2013 Ford Kuga Test Drive: More Than The Average SUV
Ford Malaysia couldn’t have picked a better time to slot in their 2013 Ford Kuga, could they? Amidst a time when new Japanese compact SUVs are being launched left, right and center, here comes a foreign alternative to shake things up a bit.
Just this year alone, we saw the 2013 Mazda CX-5, 2013 Nissan X-Trail, the 2013 Honda CR-V, and the 2013 Subaru XV launched in the country. Fact of the matter is that the compact SUV has always been a highly sought-after vehicle, and carmakers have been hard at pushing them out this year.
If you’ll notice, they’re all Japanese, for one. Secondly, they’re all a bit boring, aren’t they? Yes, there’s loads of practicality and resale value in the list above, but for putting the ‘fun’ in ‘functionality’, I don’t believe any of those cars have the wits about them to match the Ford Kuga.
In any case, it never was going to be easy for the Kuga – or any car, to match and beat any Japanese rival. So why is it then that I believe Ford is has achieved this? Here’s why:
Driving a 2013 Ford Kuga: Firm ride, great performing 1.6-litre engine, typically Ford
PERFORMANCE: Before we go any further, I urge you to stop all “oh, but it’s only a 1.6-litre” thoughts. Let me put the record straight in saying that it’s a 1.6-litre EcoBoost engine, and that it will dispatch a 2.0-litre Honda CR-V with ease, and cause considerable concern for the 2.4-litre variant.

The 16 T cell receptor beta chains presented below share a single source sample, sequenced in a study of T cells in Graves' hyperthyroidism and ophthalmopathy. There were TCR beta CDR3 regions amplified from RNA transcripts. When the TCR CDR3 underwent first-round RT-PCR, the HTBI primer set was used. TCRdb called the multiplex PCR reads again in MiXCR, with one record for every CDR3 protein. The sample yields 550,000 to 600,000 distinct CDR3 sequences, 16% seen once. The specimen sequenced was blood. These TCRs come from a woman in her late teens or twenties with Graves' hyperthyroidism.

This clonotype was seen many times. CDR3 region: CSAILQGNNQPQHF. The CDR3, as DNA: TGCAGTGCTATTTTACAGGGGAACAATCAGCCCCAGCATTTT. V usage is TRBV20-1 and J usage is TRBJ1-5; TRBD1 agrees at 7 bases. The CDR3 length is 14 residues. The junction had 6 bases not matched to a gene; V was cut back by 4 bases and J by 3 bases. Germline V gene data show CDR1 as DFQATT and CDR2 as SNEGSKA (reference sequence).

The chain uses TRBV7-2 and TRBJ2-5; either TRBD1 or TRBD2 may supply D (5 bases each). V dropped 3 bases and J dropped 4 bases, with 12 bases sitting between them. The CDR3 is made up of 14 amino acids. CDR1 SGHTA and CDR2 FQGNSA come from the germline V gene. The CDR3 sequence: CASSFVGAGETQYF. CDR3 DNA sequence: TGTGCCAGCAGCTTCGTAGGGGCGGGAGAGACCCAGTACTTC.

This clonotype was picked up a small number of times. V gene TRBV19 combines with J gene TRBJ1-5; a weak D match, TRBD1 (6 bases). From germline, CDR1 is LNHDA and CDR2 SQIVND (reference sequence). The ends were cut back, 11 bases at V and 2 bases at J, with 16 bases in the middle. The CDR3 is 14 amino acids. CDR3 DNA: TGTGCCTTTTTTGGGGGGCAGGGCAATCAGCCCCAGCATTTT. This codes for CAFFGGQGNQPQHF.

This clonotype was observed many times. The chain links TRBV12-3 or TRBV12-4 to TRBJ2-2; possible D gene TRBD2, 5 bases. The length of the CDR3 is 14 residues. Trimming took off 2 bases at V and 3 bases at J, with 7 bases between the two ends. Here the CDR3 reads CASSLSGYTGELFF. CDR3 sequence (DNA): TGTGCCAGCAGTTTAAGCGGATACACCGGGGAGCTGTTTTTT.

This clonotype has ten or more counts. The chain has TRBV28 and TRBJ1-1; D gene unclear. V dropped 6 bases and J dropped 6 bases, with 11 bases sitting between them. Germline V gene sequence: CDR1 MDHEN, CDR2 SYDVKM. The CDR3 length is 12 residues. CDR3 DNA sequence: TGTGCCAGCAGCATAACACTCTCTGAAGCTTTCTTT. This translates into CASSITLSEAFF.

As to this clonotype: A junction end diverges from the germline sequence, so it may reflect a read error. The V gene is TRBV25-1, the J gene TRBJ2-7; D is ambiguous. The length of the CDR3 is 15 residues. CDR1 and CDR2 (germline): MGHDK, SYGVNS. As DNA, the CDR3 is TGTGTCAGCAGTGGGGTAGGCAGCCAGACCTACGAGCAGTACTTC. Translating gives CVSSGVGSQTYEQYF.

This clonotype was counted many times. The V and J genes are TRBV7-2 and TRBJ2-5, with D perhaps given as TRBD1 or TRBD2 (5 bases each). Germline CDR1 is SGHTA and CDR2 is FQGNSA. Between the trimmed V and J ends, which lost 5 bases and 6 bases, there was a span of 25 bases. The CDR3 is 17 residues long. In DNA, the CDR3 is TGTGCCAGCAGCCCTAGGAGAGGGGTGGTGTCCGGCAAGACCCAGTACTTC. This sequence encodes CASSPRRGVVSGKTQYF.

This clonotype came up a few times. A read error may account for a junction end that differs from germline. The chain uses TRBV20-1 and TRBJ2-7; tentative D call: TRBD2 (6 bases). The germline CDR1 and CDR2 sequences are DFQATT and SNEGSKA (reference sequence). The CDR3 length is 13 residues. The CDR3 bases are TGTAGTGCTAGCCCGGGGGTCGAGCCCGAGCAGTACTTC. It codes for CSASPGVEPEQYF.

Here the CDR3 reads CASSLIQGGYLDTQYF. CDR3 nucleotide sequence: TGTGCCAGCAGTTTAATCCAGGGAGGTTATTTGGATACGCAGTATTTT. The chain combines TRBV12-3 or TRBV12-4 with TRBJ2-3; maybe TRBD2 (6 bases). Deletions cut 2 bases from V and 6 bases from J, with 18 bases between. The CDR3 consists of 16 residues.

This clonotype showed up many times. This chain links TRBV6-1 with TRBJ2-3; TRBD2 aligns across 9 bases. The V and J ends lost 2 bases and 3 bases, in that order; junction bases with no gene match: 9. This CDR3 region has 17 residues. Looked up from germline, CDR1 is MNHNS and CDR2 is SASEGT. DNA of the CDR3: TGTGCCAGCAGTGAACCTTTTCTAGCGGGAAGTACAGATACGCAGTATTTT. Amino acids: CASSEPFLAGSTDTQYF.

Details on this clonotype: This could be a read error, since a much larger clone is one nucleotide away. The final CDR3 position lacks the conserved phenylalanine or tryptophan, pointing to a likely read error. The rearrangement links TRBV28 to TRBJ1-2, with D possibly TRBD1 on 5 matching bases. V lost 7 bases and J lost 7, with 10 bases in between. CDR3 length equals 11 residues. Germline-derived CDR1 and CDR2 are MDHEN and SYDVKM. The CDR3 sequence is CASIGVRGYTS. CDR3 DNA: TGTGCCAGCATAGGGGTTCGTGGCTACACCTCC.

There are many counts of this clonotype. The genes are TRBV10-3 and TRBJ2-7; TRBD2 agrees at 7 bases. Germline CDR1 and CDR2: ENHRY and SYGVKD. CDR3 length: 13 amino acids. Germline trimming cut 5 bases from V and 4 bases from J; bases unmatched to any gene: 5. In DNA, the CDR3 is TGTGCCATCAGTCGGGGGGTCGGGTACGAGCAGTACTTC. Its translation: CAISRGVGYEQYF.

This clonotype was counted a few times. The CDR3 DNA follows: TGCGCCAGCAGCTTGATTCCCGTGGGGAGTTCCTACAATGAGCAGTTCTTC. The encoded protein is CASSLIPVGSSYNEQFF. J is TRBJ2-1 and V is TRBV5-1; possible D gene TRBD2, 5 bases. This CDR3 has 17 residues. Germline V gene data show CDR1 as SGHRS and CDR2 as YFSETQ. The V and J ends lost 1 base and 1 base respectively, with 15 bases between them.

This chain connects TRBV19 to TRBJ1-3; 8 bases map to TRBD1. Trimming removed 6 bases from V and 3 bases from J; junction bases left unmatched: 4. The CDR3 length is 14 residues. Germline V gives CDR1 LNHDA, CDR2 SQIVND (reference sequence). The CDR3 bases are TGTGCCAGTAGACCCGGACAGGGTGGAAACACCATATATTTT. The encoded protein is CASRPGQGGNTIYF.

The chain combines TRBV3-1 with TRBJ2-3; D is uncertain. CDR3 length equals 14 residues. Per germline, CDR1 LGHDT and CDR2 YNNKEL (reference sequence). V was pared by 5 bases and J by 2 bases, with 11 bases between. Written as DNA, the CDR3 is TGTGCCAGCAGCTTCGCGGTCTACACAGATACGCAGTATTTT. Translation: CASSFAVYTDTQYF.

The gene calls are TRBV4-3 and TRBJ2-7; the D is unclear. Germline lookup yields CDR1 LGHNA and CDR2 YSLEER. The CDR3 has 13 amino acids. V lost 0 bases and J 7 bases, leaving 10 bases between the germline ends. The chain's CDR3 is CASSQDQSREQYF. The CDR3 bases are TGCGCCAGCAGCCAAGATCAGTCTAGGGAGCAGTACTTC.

If you do manage your right foot with some civility, there’s pretty good fuel consumption to gain as well - more on this below.
CABIN EXPERIENCE: Once you’re properly nestled into the Kuga’s tight but cosy cabin, things start to liven up a little bit. Apart from the minimal stowage compartments and ergonomically-unfriendly dashboard, the essentials all look and feel very good inside.
DRIVING POSITION: Drivers may be irked by the Kuga’s big SUV dimensions – it looks big from the outside, and feels just the same to drive within the city. At higher speeds however, the Kuga starts to feel a lot less big, and a lot more nimble.
This is likely down to its suspension geometry, which is firm, and keeps the car’s body-roll in check. Inside, all the dials and switches are at a bit of a stretch from your ideal seating position. And I don’t particularly enjoy the illusion of being in a spacious car created by a dash that stretches too far out before it hits the windscreen. It’s all illusion, and doesn’t gel well with the actual lack of spaciousness.